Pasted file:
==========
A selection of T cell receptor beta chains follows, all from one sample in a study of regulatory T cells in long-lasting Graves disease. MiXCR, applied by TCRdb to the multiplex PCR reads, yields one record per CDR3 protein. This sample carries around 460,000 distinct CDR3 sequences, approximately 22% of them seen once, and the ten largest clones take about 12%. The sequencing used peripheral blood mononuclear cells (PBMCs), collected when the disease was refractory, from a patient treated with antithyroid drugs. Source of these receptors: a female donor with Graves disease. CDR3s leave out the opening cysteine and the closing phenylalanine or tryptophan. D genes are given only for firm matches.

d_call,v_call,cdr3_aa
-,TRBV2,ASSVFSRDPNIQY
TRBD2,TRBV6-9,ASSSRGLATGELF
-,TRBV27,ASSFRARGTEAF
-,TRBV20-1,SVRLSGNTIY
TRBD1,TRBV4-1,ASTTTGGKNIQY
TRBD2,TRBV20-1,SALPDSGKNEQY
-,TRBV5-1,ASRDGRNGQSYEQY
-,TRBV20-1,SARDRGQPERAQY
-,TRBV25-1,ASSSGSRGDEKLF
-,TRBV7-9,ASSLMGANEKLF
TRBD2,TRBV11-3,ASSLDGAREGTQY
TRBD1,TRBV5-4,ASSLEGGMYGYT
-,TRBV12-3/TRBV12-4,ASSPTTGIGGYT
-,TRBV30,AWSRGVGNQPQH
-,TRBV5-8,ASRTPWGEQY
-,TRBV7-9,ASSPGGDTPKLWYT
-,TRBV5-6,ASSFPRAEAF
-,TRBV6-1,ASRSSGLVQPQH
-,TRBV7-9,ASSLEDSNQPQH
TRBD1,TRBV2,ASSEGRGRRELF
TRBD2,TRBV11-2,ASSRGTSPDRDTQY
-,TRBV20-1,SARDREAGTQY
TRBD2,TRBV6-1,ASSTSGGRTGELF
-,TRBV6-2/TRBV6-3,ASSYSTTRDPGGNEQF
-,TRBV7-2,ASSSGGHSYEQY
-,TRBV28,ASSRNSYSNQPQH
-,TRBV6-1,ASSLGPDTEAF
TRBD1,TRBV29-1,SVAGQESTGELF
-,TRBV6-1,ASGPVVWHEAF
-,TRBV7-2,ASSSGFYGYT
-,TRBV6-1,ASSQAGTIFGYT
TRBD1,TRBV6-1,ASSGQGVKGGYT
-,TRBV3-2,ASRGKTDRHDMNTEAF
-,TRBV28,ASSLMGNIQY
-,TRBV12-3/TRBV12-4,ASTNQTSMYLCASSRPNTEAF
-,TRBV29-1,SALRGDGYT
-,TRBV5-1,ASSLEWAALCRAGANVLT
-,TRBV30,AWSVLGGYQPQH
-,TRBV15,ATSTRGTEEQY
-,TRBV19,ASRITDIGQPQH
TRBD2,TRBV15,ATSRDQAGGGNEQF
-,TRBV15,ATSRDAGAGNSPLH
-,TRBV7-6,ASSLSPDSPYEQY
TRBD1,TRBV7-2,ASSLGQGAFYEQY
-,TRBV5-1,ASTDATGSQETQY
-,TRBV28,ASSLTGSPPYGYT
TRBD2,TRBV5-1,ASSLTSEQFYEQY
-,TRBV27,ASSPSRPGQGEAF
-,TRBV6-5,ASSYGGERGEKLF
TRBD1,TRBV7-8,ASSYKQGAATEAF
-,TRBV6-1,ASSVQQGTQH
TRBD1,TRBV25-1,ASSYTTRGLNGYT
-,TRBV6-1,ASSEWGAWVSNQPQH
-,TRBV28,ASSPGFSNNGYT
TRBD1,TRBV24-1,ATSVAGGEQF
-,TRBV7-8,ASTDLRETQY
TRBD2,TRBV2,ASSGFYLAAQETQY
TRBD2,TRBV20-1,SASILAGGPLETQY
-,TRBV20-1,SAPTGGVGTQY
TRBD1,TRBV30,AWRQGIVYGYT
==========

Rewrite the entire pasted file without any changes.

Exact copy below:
A selection of T cell receptor beta chains follows, all from one sample in a study of regulatory T cells in long-lasting Graves disease. MiXCR, applied by TCRdb to the multiplex PCR reads, yields one record per CDR3 protein. This sample carries around 460,000 distinct CDR3 sequences, approximately 22% of them seen once, and the ten largest clones take about 12%. The sequencing used peripheral blood mononuclear cells (PBMCs), collected when the disease was refractory, from a patient treated with antithyroid drugs. Source of these receptors: a female donor with Graves disease. CDR3s leave out the opening cysteine and the closing phenylalanine or tryptophan. D genes are given only for firm matches.

d_call,v_call,cdr3_aa
-,TRBV2,ASSVFSRDPNIQY
TRBD2,TRBV6-9,ASSSRGLATGELF
-,TRBV27,ASSFRARGTEAF
-,TRBV20-1,SVRLSGNTIY
TRBD1,TRBV4-1,ASTTTGGKNIQY
TRBD2,TRBV20-1,SALPDSGKNEQY
-,TRBV5-1,ASRDGRNGQSYEQY
-,TRBV20-1,SARDRGQPERAQY
-,TRBV25-1,ASSSGSRGDEKLF
-,TRBV7-9,ASSLMGANEKLF
TRBD2,TRBV11-3,ASSLDGAREGTQY
TRBD1,TRBV5-4,ASSLEGGMYGYT
-,TRBV12-3/TRBV12-4,ASSPTTGIGGYT
-,TRBV30,AWSRGVGNQPQH
-,TRBV5-8,ASRTPWGEQY
-,TRBV7-9,ASSPGGDTPKLWYT
-,TRBV5-6,ASSFPRAEAF
-,TRBV6-1,ASRSSGLVQPQH
-,TRBV7-9,ASSLEDSNQPQH
TRBD1,TRBV2,ASSEGRGRRELF
TRBD2,TRBV11-2,ASSRGTSPDRDTQY
-,TRBV20-1,SARDREAGTQY
TRBD2,TRBV6-1,ASSTSGGRTGELF
-,TRBV6-2/TRBV6-3,ASSYSTTRDPGGNEQF
-,TRBV7-2,ASSSGGHSYEQY
-,TRBV28,ASSRNSYSNQPQH
-,TRBV6-1,ASSLGPDTEAF
TRBD1,TRBV29-1,SVAGQESTGELF
-,TRBV6-1,ASGPVVWHEAF
-,TRBV7-2,ASSSGFYGYT
-,TRBV6-1,ASSQAGTIFGYT
TRBD1,TRBV6-1,ASSGQGVKGGYT
-,TRBV3-2,ASRGKTDRHDMNTEAF
-,TRBV28,ASSLMGNIQY
-,TRBV12-3/TRBV12-4,ASTNQTSMYLCASSRPNTEAF
-,TRBV29-1,SALRGDGYT
-,TRBV5-1,ASSLEWAALCRAGANVLT
-,TRBV30,AWSVLGGYQPQH
-,TRBV15,ATSTRGTEEQY
-,TRBV19,ASRITDIGQPQH
TRBD2,TRBV15,ATSRDQAGGGNEQF
-,TRBV15,ATSRDAGAGNSPLH
-,TRBV7-6,ASSLSPDSPYEQY
TRBD1,TRBV7-2,ASSLGQGAFYEQY
-,TRBV5-1,ASTDATGSQETQY
-,TRBV28,ASSLTGSPPYGYT
TRBD2,TRBV5-1,ASSLTSEQFYEQY
-,TRBV27,ASSPSRPGQGEAF
-,TRBV6-5,ASSYGGERGEKLF
TRBD1,TRBV7-8,ASSYKQGAATEAF
-,TRBV6-1,ASSVQQGTQH
TRBD1,TRBV25-1,ASSYTTRGLNGYT
-,TRBV6-1,ASSEWGAWVSNQPQH
-,TRBV28,ASSPGFSNNGYT
TRBD1,TRBV24-1,ATSVAGGEQF
-,TRBV7-8,ASTDLRETQY
TRBD2,TRBV2,ASSGFYLAAQETQY
TRBD2,TRBV20-1,SASILAGGPLETQY
-,TRBV20-1,SAPTGGVGTQY
TRBD1,TRBV30,AWRQGIVYGYT